Global change: state of the science

Donald Wuebbles, Atul Jain, Jae Edmons, LDD Harvey, Katharine Hayhoe

Research output: Contribution to journalArticlepeer-review

Abstract

Only recently, within a few decades, have we realized that humanity significantly influences the global environment. In the early 1980s, atmospheric measurements confirmed basic concepts developed a decade earlier. These basic concepts showed that human activities were affecting the ozone layer . Later measurements and theoretical analyses have clearly connected observed changes in ozone to human-related increases of chlorine and bromine in the stratosphere. As a result of prompt international policy agreements, the combined abundances of ozone-depleting compounds peaked in 1994 and ozone is already beginning a slow path to recovery. A much more difficult problem confronting humanity is the impact of increasing levels of carbon dioxide and other greenhouse gases on global climate. The processes that connect greenhouse gas emissions to climate are very complex. This complexity has limited our ability to make a definitive projection of future climate change. Nevertheless, the range of p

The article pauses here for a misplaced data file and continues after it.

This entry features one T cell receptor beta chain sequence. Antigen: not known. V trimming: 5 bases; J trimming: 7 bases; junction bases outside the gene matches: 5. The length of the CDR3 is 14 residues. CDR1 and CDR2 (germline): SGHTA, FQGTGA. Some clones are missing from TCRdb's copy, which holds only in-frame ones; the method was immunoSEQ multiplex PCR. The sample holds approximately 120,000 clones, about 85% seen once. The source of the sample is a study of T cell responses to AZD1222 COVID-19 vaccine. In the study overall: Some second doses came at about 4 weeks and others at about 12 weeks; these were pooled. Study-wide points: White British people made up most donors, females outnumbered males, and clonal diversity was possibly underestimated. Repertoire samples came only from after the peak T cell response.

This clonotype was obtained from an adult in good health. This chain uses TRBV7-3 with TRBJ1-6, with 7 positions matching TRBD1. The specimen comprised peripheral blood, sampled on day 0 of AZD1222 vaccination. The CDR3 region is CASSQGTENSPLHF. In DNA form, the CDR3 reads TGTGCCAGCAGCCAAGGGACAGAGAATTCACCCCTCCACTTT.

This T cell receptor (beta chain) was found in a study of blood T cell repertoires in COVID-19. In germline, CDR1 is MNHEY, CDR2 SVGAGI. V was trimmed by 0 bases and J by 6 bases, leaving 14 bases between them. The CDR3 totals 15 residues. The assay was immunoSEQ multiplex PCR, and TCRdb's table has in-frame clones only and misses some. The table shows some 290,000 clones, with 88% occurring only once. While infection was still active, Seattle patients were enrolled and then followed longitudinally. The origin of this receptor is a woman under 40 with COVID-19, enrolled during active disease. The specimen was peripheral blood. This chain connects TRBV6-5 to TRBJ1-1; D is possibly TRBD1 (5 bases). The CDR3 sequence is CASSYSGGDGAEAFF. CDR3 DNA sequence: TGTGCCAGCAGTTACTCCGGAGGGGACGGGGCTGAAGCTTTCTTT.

Original languageEnglish
Pages (from-to)473
JournalEnvironmental Pollution
StatePublished - Mar 1 2000

Fingerprint

Dive into the research topics of 'Global change: state of the science'. Together they form a unique fingerprint.

Cite this